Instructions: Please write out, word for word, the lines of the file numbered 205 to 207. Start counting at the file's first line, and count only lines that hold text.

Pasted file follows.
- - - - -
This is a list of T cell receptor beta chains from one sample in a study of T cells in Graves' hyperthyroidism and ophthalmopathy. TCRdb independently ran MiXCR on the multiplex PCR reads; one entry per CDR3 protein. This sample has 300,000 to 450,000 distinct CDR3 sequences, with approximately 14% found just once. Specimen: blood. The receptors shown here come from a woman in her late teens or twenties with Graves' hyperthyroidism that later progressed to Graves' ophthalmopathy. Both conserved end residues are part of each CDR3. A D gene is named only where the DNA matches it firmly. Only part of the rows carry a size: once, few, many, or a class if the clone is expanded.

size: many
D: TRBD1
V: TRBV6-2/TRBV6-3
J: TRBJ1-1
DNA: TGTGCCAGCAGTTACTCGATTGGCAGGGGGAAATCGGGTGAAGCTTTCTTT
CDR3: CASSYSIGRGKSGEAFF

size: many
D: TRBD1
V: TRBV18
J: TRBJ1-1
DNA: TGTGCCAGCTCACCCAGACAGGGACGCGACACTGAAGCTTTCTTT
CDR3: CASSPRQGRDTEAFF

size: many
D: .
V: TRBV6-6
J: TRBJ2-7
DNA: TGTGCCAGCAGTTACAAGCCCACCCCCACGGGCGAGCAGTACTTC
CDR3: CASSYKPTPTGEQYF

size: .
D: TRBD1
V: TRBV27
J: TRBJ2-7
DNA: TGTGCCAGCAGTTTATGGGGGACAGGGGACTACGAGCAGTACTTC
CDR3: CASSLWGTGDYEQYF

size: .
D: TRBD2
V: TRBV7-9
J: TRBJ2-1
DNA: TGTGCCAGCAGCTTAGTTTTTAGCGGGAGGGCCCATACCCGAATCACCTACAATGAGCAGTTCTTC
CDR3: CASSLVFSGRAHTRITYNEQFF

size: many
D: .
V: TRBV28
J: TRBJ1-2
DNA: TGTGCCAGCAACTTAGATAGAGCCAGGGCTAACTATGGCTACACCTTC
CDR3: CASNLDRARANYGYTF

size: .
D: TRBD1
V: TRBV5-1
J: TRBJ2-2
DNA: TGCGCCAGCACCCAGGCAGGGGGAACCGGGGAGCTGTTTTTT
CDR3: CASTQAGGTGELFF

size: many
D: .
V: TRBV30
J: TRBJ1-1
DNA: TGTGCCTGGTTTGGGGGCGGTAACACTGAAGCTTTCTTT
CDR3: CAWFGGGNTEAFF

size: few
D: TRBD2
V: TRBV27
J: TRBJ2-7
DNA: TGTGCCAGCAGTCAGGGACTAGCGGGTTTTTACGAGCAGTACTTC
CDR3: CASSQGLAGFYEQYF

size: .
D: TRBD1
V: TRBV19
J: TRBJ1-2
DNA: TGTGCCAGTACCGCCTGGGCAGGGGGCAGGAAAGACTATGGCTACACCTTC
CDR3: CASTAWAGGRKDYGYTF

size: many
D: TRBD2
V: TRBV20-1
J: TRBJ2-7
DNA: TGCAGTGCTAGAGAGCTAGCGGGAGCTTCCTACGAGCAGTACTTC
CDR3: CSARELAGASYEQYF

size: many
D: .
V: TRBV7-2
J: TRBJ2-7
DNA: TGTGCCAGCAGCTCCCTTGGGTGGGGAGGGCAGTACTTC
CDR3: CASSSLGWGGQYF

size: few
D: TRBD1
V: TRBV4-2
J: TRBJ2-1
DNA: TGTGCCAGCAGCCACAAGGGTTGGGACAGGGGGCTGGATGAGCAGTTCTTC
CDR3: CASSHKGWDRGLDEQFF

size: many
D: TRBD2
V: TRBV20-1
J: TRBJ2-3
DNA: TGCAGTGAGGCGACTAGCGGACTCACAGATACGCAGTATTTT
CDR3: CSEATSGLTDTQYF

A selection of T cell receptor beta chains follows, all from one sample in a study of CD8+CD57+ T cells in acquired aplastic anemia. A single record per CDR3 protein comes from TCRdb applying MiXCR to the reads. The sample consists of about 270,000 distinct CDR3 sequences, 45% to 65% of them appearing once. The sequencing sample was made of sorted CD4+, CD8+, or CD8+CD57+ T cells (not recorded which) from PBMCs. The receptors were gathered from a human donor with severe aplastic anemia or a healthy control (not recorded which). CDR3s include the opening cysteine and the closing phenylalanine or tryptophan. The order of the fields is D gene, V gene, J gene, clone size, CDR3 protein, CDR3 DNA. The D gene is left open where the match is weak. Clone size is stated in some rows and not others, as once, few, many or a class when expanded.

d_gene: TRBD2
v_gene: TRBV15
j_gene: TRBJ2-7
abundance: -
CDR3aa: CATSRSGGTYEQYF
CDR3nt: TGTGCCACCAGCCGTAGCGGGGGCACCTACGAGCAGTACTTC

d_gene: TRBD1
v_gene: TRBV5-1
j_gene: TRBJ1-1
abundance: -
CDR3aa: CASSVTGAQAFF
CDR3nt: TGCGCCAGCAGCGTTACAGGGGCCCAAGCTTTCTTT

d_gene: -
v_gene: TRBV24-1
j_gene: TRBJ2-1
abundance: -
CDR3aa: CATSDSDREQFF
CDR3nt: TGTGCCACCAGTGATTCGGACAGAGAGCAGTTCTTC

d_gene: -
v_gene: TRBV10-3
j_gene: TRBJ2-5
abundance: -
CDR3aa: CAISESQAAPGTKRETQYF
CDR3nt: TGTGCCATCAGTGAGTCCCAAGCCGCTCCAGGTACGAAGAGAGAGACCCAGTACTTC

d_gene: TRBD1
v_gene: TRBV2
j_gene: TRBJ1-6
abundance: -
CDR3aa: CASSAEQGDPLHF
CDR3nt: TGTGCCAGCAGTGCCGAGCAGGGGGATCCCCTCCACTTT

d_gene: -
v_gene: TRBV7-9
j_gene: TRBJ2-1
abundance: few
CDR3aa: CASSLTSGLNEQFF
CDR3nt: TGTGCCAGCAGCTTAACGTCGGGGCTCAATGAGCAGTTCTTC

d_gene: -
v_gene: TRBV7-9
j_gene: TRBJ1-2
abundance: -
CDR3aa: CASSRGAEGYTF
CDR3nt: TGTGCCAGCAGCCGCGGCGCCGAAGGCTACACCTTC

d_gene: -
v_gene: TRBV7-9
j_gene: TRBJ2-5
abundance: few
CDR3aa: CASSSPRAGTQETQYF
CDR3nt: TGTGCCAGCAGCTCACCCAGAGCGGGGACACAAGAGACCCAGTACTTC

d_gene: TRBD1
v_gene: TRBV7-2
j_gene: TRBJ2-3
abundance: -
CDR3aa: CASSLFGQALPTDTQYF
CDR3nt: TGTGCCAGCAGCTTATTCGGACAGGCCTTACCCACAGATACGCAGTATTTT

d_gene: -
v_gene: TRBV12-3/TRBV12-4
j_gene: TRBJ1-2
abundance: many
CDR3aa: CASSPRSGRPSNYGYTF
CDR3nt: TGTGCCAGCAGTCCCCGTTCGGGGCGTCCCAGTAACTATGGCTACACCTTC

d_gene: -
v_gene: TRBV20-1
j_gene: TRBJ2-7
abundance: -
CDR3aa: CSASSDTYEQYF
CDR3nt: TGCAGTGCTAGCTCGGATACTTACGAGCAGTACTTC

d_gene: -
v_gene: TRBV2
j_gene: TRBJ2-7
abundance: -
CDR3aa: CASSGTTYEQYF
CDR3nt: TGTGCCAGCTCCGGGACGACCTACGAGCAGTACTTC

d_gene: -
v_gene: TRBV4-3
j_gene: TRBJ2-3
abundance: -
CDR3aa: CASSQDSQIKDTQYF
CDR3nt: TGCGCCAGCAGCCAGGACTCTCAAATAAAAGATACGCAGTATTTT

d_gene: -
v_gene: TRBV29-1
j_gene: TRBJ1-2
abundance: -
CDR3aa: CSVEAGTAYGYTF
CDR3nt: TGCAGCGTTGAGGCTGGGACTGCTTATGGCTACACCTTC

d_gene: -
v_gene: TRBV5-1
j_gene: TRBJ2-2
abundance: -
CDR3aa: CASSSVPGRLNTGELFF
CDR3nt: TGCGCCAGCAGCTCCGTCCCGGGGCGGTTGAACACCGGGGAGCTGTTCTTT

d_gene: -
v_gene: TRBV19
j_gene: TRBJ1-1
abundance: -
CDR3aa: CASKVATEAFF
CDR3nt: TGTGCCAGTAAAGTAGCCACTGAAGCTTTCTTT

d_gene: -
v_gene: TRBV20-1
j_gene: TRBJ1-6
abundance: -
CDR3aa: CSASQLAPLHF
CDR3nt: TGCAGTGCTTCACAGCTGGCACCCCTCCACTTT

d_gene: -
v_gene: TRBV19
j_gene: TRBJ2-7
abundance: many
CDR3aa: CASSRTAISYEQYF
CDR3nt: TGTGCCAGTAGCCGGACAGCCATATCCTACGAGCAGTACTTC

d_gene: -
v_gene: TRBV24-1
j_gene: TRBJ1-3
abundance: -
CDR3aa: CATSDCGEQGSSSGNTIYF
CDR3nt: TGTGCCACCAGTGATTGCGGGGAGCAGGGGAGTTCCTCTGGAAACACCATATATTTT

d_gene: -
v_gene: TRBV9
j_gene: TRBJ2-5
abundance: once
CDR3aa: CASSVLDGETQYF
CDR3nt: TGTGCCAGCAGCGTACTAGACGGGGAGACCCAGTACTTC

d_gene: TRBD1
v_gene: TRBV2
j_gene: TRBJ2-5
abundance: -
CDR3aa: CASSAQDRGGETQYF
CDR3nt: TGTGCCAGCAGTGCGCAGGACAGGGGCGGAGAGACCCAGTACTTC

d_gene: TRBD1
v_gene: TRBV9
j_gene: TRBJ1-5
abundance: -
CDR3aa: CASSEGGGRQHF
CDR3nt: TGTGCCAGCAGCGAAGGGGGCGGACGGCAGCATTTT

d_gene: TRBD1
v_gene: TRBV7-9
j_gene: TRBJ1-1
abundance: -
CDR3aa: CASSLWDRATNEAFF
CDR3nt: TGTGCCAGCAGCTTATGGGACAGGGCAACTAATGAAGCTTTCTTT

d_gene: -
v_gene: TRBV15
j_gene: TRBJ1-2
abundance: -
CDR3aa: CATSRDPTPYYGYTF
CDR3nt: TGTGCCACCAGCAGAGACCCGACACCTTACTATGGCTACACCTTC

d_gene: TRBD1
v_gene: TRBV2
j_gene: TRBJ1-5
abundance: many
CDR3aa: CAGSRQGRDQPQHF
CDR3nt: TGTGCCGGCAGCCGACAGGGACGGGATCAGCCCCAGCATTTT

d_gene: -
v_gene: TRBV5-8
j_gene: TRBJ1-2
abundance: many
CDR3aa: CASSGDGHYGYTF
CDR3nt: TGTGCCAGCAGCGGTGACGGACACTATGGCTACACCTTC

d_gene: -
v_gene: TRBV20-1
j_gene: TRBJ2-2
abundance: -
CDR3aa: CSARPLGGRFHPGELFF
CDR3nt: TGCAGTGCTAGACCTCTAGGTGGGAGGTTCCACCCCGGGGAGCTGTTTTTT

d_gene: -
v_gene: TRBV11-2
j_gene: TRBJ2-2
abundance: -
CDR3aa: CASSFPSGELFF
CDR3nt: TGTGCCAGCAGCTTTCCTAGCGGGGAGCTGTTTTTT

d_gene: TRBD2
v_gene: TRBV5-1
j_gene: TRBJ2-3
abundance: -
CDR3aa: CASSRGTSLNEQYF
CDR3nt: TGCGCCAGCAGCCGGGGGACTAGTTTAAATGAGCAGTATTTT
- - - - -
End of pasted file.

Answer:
CDR3aa: CASSVLDGETQYF
CDR3nt: TGTGCCAGCAGCGTACTAGACGGGGAGACCCAGTACTTC

d_gene: TRBD1